As the drumbeat of monetary normalisation gets ever louder, we explain our current thoughts behind our recommended tactical positioning. We still see investors being best served by leaning portfolios towards developed equities.
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We maintain a Strategic Asset Allocation view for five risk profiles, based on our outlook for each of the asset classes. Our Tactical Allocation Committee (TAC), comprised of our senior investment strategists and portfolio managers, regularly assesses the need for tactical adjustments to those allocations, based on our shorter-term (three-six month) outlook. Here, we share our latest thinking on our key tactical tilts.
Developed Markets Equities: Overweight
Continental Europe remains our highest conviction overweight call within Developed Markets Equities. It is here where corporate profitability has the greatest scope to recover. There will remain plenty to unsettle investors in 2016. Growing border controls in the wake of the tragic events in Paris will weigh on the costs of doing business, while the recent surge in immigration may well stoke the fires of the political extremities in some countries. However, we still believe that the European economic recovery is sufficiently well entrenched to be able to withstand these extra frictions.
In the US, worries about a peak in the profits cycle again look premature to us. The quoted corporate sector’s earnings prospects may look a little less concerning when the negative effects of the dramatic oil price declines of 2014, combined with the dollar’s ascent, start to wash out of the data. US equities do not seem to be especially expensive on the metrics that we look at, though we would not expect returns from here to be driven by valuation multiple expansion. However, with the US and world economy likely to continue chugging along without alarming consequences, we see investors being well compensated from banking whatever dividend yield and dividend growth the corporate sector manages to generate over the year.
“Revenue growth may look less worryingly soft as the effects of plunging oil prices fade”
In aggregate, Developed Market Equity returns are likely to remain attractive, in both relative and absolute terms, as corporate profits continue to rise amidst rising corporate leverage and continuing revenue growth. Banks and life assurers should benefit as these sectors are most positively correlated with rising interest rates and a steepening yield curve while an improving capital expenditure backdrop should help industrials and technology.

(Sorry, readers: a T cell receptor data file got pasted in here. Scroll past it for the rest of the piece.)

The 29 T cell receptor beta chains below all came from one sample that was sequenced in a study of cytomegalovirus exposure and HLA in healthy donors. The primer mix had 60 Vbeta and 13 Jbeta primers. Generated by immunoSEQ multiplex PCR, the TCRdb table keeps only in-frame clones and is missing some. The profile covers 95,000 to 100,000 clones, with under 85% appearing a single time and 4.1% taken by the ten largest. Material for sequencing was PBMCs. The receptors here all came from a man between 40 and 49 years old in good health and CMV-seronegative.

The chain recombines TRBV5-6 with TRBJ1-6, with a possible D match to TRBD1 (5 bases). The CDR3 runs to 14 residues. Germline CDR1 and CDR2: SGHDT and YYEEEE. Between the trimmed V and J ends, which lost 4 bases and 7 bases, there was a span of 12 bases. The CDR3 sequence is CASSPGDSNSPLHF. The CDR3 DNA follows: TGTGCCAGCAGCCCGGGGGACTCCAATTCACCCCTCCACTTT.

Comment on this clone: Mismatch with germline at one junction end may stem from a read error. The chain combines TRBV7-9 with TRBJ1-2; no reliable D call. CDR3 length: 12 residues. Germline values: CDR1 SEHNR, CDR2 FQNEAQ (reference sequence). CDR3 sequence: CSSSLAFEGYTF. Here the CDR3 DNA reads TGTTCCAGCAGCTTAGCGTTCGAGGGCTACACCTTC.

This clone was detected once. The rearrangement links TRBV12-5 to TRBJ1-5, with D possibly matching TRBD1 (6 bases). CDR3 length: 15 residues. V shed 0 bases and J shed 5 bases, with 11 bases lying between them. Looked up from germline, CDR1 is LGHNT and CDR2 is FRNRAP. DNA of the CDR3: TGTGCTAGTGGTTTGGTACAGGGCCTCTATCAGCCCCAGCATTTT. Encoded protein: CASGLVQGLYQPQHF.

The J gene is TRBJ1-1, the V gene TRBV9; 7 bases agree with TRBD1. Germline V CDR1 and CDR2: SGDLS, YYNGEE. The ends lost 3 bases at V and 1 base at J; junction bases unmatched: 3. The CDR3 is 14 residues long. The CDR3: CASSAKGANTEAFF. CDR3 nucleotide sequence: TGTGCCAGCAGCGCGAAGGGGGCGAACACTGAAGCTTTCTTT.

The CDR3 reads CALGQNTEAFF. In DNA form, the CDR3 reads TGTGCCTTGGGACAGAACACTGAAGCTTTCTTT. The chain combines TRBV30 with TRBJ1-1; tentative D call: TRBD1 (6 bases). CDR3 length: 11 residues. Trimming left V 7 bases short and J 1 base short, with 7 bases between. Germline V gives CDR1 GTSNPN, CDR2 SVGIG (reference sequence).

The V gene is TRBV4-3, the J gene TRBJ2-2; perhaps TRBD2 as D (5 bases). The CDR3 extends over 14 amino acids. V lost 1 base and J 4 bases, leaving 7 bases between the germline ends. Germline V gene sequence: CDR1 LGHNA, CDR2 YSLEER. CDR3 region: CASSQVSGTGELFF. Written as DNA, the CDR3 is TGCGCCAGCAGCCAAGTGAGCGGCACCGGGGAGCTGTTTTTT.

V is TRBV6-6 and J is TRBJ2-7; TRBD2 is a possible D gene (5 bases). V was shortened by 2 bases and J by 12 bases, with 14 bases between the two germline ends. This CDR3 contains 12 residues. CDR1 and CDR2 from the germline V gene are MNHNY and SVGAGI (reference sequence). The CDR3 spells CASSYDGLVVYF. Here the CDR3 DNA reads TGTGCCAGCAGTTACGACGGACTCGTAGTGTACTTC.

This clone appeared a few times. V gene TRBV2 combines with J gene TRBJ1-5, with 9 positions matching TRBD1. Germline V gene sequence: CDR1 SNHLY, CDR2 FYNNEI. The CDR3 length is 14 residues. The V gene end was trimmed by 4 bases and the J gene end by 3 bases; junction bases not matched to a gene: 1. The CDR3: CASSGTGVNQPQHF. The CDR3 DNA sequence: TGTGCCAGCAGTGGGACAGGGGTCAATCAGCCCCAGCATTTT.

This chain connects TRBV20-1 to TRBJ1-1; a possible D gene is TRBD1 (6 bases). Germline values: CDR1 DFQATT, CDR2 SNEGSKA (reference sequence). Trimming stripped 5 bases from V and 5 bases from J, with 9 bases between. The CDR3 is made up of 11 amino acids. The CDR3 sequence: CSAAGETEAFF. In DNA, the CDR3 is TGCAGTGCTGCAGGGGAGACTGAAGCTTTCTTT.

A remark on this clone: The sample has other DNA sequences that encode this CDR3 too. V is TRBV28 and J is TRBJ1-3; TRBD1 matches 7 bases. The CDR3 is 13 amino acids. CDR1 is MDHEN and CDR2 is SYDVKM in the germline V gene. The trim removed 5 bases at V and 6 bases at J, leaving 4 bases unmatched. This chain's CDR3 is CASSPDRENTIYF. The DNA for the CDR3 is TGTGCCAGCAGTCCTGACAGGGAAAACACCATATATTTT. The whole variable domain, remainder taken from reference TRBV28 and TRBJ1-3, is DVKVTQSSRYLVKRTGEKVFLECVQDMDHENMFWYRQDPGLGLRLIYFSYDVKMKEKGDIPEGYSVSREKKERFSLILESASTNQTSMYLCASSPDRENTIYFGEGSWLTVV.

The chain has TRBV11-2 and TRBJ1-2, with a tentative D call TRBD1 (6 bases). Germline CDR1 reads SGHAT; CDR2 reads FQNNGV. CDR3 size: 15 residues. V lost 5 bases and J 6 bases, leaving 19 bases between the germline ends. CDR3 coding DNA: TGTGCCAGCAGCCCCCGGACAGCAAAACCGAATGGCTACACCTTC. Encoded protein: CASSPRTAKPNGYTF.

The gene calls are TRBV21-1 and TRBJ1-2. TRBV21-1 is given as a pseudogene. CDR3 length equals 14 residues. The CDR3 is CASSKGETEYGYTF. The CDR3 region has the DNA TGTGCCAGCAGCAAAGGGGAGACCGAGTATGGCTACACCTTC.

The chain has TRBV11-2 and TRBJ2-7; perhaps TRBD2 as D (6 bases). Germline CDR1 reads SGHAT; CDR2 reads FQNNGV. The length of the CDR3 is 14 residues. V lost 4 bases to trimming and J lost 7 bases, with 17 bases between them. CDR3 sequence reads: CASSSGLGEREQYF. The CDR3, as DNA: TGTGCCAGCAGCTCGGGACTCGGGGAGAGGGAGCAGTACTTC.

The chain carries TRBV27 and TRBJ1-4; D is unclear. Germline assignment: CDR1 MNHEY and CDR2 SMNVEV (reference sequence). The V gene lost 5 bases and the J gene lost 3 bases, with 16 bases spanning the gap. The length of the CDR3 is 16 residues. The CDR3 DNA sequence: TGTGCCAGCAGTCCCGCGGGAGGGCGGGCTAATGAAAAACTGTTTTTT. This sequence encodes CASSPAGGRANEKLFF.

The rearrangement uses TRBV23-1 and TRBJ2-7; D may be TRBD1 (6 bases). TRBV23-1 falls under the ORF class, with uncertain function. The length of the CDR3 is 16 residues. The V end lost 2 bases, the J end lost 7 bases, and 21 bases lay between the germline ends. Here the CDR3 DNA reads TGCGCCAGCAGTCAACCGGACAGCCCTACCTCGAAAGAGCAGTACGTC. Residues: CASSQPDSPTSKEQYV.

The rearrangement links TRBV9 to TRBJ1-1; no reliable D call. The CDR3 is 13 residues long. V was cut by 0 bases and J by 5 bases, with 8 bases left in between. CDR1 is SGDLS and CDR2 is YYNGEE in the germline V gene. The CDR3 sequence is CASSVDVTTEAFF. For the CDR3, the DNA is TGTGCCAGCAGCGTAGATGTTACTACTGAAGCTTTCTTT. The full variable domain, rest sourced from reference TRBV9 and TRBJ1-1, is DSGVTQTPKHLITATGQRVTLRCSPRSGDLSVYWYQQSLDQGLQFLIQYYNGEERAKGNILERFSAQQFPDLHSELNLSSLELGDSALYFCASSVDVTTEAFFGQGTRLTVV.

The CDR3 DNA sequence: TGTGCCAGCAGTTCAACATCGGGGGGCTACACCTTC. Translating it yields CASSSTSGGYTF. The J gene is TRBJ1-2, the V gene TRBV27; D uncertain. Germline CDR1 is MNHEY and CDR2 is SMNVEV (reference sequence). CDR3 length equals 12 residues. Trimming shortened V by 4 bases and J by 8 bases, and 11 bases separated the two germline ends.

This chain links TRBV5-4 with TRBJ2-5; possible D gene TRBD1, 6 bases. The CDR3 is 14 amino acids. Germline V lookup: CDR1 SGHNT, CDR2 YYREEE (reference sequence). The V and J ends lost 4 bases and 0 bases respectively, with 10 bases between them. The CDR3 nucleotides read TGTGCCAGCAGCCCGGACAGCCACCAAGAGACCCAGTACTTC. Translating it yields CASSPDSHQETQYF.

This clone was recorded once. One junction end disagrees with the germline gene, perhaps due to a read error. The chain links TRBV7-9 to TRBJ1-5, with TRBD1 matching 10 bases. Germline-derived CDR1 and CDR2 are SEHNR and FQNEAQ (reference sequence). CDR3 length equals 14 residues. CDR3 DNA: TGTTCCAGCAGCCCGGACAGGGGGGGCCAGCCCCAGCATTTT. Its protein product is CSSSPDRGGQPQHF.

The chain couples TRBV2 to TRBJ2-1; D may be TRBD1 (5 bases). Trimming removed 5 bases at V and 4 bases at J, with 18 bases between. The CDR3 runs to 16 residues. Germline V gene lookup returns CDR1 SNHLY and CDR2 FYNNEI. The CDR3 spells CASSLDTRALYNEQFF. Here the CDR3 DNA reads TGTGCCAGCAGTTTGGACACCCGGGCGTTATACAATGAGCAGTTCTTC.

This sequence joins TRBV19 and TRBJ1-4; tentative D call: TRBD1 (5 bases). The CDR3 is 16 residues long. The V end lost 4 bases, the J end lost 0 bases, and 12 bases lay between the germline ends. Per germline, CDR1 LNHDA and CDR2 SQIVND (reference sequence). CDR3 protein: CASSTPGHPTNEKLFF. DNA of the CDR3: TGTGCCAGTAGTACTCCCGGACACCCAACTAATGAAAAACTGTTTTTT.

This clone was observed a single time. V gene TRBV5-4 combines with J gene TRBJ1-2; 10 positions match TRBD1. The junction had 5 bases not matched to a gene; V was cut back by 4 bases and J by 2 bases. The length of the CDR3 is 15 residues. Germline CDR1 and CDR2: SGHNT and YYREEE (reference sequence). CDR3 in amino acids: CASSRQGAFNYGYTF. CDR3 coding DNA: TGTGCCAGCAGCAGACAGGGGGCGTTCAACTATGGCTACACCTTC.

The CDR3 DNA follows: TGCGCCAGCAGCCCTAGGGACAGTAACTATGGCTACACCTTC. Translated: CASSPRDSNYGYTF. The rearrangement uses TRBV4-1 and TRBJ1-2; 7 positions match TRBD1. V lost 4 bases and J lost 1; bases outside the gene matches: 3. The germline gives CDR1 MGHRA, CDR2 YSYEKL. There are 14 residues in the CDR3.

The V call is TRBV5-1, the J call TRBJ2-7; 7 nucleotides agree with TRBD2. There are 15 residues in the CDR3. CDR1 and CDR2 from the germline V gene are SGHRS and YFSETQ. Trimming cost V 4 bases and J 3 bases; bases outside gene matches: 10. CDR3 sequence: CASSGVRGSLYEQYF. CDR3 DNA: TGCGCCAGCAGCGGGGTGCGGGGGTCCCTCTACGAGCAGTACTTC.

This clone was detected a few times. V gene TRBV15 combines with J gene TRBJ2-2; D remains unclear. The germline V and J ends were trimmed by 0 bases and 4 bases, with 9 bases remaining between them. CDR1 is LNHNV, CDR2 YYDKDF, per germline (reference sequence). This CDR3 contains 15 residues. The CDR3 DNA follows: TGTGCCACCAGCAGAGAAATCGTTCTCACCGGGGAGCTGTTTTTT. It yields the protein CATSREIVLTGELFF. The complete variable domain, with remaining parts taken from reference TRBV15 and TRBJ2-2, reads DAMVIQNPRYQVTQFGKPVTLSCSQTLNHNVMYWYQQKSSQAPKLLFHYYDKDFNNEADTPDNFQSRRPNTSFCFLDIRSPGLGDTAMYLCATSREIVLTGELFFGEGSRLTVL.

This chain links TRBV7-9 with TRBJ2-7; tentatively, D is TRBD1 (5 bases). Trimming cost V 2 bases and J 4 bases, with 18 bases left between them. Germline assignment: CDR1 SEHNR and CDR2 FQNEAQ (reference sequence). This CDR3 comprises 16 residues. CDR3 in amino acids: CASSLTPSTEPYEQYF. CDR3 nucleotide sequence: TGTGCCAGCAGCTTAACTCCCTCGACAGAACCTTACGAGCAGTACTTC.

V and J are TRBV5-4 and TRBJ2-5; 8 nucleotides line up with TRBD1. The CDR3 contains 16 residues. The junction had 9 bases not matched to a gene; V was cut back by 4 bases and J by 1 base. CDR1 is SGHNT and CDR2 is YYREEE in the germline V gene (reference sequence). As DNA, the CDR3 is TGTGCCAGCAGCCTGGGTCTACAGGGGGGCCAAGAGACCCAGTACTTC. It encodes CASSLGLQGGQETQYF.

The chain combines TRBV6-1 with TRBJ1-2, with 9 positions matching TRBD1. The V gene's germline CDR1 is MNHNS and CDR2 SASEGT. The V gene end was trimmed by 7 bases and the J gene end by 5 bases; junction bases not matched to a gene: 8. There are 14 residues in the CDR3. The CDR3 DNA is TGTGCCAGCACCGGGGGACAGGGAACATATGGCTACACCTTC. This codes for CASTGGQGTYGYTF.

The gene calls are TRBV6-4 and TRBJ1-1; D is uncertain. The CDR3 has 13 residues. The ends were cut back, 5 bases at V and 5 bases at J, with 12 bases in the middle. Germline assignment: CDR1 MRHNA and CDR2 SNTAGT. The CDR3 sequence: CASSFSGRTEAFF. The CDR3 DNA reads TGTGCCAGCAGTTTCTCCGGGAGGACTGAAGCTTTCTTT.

Cash & Short Maturity Bonds: Overweight
Extreme valuations have significantly reduced the attraction of the wider fixed income universe as portfolio insulation. As a result, cash represents an asset where the nominal value will remain stable in the event of serious market disturbances. Alongside this portfolio buffer role, cash is a source of funds to invest into other asset classes when appropriate opportunities arise.
Developed Government Bonds: Neutral
The return of more inflation over the course of next year is likely to make life difficult for the still very expensive government bond market. We believe that the euro area can continue to relatively outperform in what is likely to be a testing time for most bonds. A reappraisal of the path of interest rates in the US and UK by the bond markets could see a temporary reduction in global risk appetite, which could see spreads to riskier fixed income instruments widen from here. We suggest keeping duration short.
High Yield & Emerging Markets Bonds: Underweight
While the Tactical Allocation Committee took the decision to add back to our recommended high yield exposure within portfolios in the third quarter, there remain risks to the sub sector, particularly within the US market where energy-related defaults should rise from here amidst depressed oil prices. There are also well reported concerns about liquidity, which will be particularly relevant in the event of a more disorderly market. However, we see sufficient attraction with the yield at current levels to help compensate investors for some of these risks.
“Developed government bonds in the euro area should continue to relatively outperform in what is likely to be a testing time for most bonds”
Emerging Markets Equities: Underweight
For the moment, we remain tactically underweight Emerging Markets Equities. However, valuations look interesting, particularly in Emerging Asia. We continue to see China as more likely avoiding the hard landing that many still worry about. Within the Emerging Market Equity space, we retain our long held preference for Asia ex-Japan, more specifically, Korea, Taiwan and China.
Investment Grade Bonds: Underweight
Similar to High Yield Bonds, we have concerns regarding available liquidity over the next 12 months. Furthermore, the asset class remains expensive in absolute terms and vulnerable to rising issuance. However, it is worth noting that the spread of investment grade credit over government bond yields remains within its historic range.
We retain an underweight positioning due to the impending approach of US monetary normalisation, which is weighing on the asset class. The prices of key commodities such as oil and copper are close to finding a floor, but the supply picture still looks a little daunting for those eager to take a more positive view on the space. Gold remains particularly vulnerable to approaching US interest rate hikes.